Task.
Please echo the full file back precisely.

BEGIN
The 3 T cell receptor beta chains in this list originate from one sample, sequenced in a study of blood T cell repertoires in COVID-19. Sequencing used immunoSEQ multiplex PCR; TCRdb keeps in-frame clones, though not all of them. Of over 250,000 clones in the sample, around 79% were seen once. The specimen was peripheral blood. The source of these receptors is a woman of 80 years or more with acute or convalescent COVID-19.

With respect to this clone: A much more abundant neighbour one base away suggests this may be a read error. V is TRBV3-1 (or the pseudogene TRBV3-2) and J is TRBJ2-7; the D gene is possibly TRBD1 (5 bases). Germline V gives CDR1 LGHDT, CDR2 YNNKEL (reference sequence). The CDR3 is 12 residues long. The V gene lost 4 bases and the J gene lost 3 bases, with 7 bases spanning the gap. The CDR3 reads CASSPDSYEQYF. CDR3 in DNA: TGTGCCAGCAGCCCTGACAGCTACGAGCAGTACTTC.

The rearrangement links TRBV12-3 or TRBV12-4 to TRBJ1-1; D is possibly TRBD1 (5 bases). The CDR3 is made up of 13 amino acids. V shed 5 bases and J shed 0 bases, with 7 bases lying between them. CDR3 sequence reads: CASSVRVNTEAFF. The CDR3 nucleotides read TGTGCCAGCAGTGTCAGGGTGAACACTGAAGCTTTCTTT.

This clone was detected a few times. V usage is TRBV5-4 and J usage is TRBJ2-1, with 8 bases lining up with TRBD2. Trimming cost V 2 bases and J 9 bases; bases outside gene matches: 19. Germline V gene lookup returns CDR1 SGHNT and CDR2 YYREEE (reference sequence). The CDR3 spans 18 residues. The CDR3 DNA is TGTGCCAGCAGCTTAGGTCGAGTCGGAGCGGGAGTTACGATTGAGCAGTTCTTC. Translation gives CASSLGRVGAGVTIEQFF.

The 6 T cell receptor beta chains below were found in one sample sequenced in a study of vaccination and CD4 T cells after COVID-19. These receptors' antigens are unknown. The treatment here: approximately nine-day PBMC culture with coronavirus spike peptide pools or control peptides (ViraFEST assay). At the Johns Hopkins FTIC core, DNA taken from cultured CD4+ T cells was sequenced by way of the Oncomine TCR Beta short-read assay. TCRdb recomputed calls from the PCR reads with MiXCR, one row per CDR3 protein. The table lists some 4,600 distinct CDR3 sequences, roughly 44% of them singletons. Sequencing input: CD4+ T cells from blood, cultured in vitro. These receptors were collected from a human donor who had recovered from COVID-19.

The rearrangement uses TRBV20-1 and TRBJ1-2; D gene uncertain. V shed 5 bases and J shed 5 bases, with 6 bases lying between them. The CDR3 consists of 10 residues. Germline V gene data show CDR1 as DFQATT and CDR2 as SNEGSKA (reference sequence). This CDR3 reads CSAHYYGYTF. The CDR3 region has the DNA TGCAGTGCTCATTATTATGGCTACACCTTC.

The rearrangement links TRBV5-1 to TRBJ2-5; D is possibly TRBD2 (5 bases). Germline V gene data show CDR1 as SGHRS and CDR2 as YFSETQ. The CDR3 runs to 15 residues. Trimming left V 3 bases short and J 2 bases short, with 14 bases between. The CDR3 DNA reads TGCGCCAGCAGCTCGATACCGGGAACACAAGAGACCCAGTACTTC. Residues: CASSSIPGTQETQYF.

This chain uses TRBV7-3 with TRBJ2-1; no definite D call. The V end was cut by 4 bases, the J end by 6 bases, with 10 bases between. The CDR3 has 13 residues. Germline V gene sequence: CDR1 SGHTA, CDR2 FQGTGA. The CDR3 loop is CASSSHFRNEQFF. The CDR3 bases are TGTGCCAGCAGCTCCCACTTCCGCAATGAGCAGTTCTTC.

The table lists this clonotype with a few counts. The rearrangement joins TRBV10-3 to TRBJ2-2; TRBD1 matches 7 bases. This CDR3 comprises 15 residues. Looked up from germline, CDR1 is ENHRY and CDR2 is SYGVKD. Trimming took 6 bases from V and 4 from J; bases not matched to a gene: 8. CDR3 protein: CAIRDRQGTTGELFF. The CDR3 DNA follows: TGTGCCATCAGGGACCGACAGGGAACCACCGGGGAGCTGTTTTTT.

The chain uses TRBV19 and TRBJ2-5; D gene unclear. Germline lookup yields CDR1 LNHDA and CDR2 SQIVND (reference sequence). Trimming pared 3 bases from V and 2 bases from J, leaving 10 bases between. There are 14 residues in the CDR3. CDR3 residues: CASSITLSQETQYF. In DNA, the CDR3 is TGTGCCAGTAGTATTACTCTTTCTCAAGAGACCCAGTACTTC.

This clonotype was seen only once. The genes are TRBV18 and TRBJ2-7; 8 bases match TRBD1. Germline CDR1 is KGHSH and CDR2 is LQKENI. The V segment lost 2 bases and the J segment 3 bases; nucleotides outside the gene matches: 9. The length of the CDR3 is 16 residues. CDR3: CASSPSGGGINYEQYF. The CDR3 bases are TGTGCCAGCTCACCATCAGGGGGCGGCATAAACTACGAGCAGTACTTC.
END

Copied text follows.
The 3 T cell receptor beta chains in this list originate from one sample, sequenced in a study of blood T cell repertoires in COVID-19. Sequencing used immunoSEQ multiplex PCR; TCRdb keeps in-frame clones, though not all of them. Of over 250,000 clones in the sample, around 79% were seen once. The specimen was peripheral blood. The source of these receptors is a woman of 80 years or more with acute or convalescent COVID-19.

With respect to this clone: A much more abundant neighbour one base away suggests this may be a read error. V is TRBV3-1 (or the pseudogene TRBV3-2) and J is TRBJ2-7; the D gene is possibly TRBD1 (5 bases). Germline V gives CDR1 LGHDT, CDR2 YNNKEL (reference sequence). The CDR3 is 12 residues long. The V gene lost 4 bases and the J gene lost 3 bases, with 7 bases spanning the gap. The CDR3 reads CASSPDSYEQYF. CDR3 in DNA: TGTGCCAGCAGCCCTGACAGCTACGAGCAGTACTTC.

The rearrangement links TRBV12-3 or TRBV12-4 to TRBJ1-1; D is possibly TRBD1 (5 bases). The CDR3 is made up of 13 amino acids. V shed 5 bases and J shed 0 bases, with 7 bases lying between them. CDR3 sequence reads: CASSVRVNTEAFF. The CDR3 nucleotides read TGTGCCAGCAGTGTCAGGGTGAACACTGAAGCTTTCTTT.

This clone was detected a few times. V usage is TRBV5-4 and J usage is TRBJ2-1, with 8 bases lining up with TRBD2. Trimming cost V 2 bases and J 9 bases; bases outside gene matches: 19. Germline V gene lookup returns CDR1 SGHNT and CDR2 YYREEE (reference sequence). The CDR3 spans 18 residues. The CDR3 DNA is TGTGCCAGCAGCTTAGGTCGAGTCGGAGCGGGAGTTACGATTGAGCAGTTCTTC. Translation gives CASSLGRVGAGVTIEQFF.

The 6 T cell receptor beta chains below were found in one sample sequenced in a study of vaccination and CD4 T cells after COVID-19. These receptors' antigens are unknown. The treatment here: approximately nine-day PBMC culture with coronavirus spike peptide pools or control peptides (ViraFEST assay). At the Johns Hopkins FTIC core, DNA taken from cultured CD4+ T cells was sequenced by way of the Oncomine TCR Beta short-read assay. TCRdb recomputed calls from the PCR reads with MiXCR, one row per CDR3 protein. The table lists some 4,600 distinct CDR3 sequences, roughly 44% of them singletons. Sequencing input: CD4+ T cells from blood, cultured in vitro. These receptors were collected from a human donor who had recovered from COVID-19.

The rearrangement uses TRBV20-1 and TRBJ1-2; D gene uncertain. V shed 5 bases and J shed 5 bases, with 6 bases lying between them. The CDR3 consists of 10 residues. Germline V gene data show CDR1 as DFQATT and CDR2 as SNEGSKA (reference sequence). This CDR3 reads CSAHYYGYTF. The CDR3 region has the DNA TGCAGTGCTCATTATTATGGCTACACCTTC.

The rearrangement links TRBV5-1 to TRBJ2-5; D is possibly TRBD2 (5 bases). Germline V gene data show CDR1 as SGHRS and CDR2 as YFSETQ. The CDR3 runs to 15 residues. Trimming left V 3 bases short and J 2 bases short, with 14 bases between. The CDR3 DNA reads TGCGCCAGCAGCTCGATACCGGGAACACAAGAGACCCAGTACTTC. Residues: CASSSIPGTQETQYF.

This chain uses TRBV7-3 with TRBJ2-1; no definite D call. The V end was cut by 4 bases, the J end by 6 bases, with 10 bases between. The CDR3 has 13 residues. Germline V gene sequence: CDR1 SGHTA, CDR2 FQGTGA. The CDR3 loop is CASSSHFRNEQFF. The CDR3 bases are TGTGCCAGCAGCTCCCACTTCCGCAATGAGCAGTTCTTC.

The table lists this clonotype with a few counts. The rearrangement joins TRBV10-3 to TRBJ2-2; TRBD1 matches 7 bases. This CDR3 comprises 15 residues. Looked up from germline, CDR1 is ENHRY and CDR2 is SYGVKD. Trimming took 6 bases from V and 4 from J; bases not matched to a gene: 8. CDR3 protein: CAIRDRQGTTGELFF. The CDR3 DNA follows: TGTGCCATCAGGGACCGACAGGGAACCACCGGGGAGCTGTTTTTT.

The chain uses TRBV19 and TRBJ2-5; D gene unclear. Germline lookup yields CDR1 LNHDA and CDR2 SQIVND (reference sequence). Trimming pared 3 bases from V and 2 bases from J, leaving 10 bases between. There are 14 residues in the CDR3. CDR3 residues: CASSITLSQETQYF. In DNA, the CDR3 is TGTGCCAGTAGTATTACTCTTTCTCAAGAGACCCAGTACTTC.

This clonotype was seen only once. The genes are TRBV18 and TRBJ2-7; 8 bases match TRBD1. Germline CDR1 is KGHSH and CDR2 is LQKENI. The V segment lost 2 bases and the J segment 3 bases; nucleotides outside the gene matches: 9. The length of the CDR3 is 16 residues. CDR3: CASSPSGGGINYEQYF. The CDR3 bases are TGTGCCAGCTCACCATCAGGGGGCGGCATAAACTACGAGCAGTACTTC.